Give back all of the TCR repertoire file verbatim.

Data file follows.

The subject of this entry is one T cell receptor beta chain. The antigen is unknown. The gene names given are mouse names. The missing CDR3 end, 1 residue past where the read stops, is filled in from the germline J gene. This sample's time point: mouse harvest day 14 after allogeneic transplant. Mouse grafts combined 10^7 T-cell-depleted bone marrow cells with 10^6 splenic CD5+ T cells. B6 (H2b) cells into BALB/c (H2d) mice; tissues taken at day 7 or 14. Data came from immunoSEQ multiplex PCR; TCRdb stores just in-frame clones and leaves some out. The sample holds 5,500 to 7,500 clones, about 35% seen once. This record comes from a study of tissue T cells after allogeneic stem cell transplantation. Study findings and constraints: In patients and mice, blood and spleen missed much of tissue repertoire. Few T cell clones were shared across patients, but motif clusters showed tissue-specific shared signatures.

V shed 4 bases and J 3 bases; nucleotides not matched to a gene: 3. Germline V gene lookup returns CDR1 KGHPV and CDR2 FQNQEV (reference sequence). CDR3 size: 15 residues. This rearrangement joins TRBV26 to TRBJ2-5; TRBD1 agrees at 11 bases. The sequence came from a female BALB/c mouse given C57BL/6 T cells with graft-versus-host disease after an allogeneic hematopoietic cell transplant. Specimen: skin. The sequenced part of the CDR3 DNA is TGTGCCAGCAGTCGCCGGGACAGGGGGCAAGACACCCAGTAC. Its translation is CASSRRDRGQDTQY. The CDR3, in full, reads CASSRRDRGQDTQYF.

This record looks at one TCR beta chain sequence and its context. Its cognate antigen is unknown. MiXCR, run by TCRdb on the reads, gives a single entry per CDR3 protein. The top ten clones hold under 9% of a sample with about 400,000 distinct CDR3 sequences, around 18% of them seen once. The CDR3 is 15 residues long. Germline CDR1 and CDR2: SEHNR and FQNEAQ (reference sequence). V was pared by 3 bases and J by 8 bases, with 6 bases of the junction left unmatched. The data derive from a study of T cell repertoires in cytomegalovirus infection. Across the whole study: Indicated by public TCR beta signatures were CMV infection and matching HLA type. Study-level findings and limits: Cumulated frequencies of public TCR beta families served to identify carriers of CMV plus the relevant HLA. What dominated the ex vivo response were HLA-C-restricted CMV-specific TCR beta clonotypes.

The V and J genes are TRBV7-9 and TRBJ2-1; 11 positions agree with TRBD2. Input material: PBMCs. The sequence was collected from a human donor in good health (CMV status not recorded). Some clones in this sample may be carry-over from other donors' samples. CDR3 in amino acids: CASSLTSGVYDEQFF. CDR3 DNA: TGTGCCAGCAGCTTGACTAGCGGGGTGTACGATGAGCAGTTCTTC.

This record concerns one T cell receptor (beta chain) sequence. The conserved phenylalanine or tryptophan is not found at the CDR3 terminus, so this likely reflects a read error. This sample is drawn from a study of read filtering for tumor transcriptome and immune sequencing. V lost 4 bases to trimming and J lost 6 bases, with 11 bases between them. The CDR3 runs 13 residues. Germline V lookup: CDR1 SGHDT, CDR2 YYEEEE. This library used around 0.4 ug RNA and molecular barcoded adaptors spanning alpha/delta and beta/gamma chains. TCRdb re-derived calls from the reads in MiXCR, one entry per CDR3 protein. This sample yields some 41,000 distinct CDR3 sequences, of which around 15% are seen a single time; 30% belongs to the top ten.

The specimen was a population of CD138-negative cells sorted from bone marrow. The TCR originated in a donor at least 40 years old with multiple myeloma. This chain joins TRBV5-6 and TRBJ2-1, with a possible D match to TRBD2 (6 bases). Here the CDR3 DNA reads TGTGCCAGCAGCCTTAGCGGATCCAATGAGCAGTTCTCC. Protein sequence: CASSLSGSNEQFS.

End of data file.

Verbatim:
The subject of this entry is one T cell receptor beta chain. The antigen is unknown. The gene names given are mouse names. The missing CDR3 end, 1 residue past where the read stops, is filled in from the germline J gene. This sample's time point: mouse harvest day 14 after allogeneic transplant. Mouse grafts combined 10^7 T-cell-depleted bone marrow cells with 10^6 splenic CD5+ T cells. B6 (H2b) cells into BALB/c (H2d) mice; tissues taken at day 7 or 14. Data came from immunoSEQ multiplex PCR; TCRdb stores just in-frame clones and leaves some out. The sample holds 5,500 to 7,500 clones, about 35% seen once. This record comes from a study of tissue T cells after allogeneic stem cell transplantation. Study findings and constraints: In patients and mice, blood and spleen missed much of tissue repertoire. Few T cell clones were shared across patients, but motif clusters showed tissue-specific shared signatures.

V shed 4 bases and J 3 bases; nucleotides not matched to a gene: 3. Germline V gene lookup returns CDR1 KGHPV and CDR2 FQNQEV (reference sequence). CDR3 size: 15 residues. This rearrangement joins TRBV26 to TRBJ2-5; TRBD1 agrees at 11 bases. The sequence came from a female BALB/c mouse given C57BL/6 T cells with graft-versus-host disease after an allogeneic hematopoietic cell transplant. Specimen: skin. The sequenced part of the CDR3 DNA is TGTGCCAGCAGTCGCCGGGACAGGGGGCAAGACACCCAGTAC. Its translation is CASSRRDRGQDTQY. The CDR3, in full, reads CASSRRDRGQDTQYF.

This record looks at one TCR beta chain sequence and its context. Its cognate antigen is unknown. MiXCR, run by TCRdb on the reads, gives a single entry per CDR3 protein. The top ten clones hold under 9% of a sample with about 400,000 distinct CDR3 sequences, around 18% of them seen once. The CDR3 is 15 residues long. Germline CDR1 and CDR2: SEHNR and FQNEAQ (reference sequence). V was pared by 3 bases and J by 8 bases, with 6 bases of the junction left unmatched. The data derive from a study of T cell repertoires in cytomegalovirus infection. Across the whole study: Indicated by public TCR beta signatures were CMV infection and matching HLA type. Study-level findings and limits: Cumulated frequencies of public TCR beta families served to identify carriers of CMV plus the relevant HLA. What dominated the ex vivo response were HLA-C-restricted CMV-specific TCR beta clonotypes.

The V and J genes are TRBV7-9 and TRBJ2-1; 11 positions agree with TRBD2. Input material: PBMCs. The sequence was collected from a human donor in good health (CMV status not recorded). Some clones in this sample may be carry-over from other donors' samples. CDR3 in amino acids: CASSLTSGVYDEQFF. CDR3 DNA: TGTGCCAGCAGCTTGACTAGCGGGGTGTACGATGAGCAGTTCTTC.

This record concerns one T cell receptor (beta chain) sequence. The conserved phenylalanine or tryptophan is not found at the CDR3 terminus, so this likely reflects a read error. This sample is drawn from a study of read filtering for tumor transcriptome and immune sequencing. V lost 4 bases to trimming and J lost 6 bases, with 11 bases between them. The CDR3 runs 13 residues. Germline V lookup: CDR1 SGHDT, CDR2 YYEEEE. This library used around 0.4 ug RNA and molecular barcoded adaptors spanning alpha/delta and beta/gamma chains. TCRdb re-derived calls from the reads in MiXCR, one entry per CDR3 protein. This sample yields some 41,000 distinct CDR3 sequences, of which around 15% are seen a single time; 30% belongs to the top ten.

The specimen was a population of CD138-negative cells sorted from bone marrow. The TCR originated in a donor at least 40 years old with multiple myeloma. This chain joins TRBV5-6 and TRBJ2-1, with a possible D match to TRBD2 (6 bases). Here the CDR3 DNA reads TGTGCCAGCAGCCTTAGCGGATCCAATGAGCAGTTCTCC. Protein sequence: CASSLSGSNEQFS.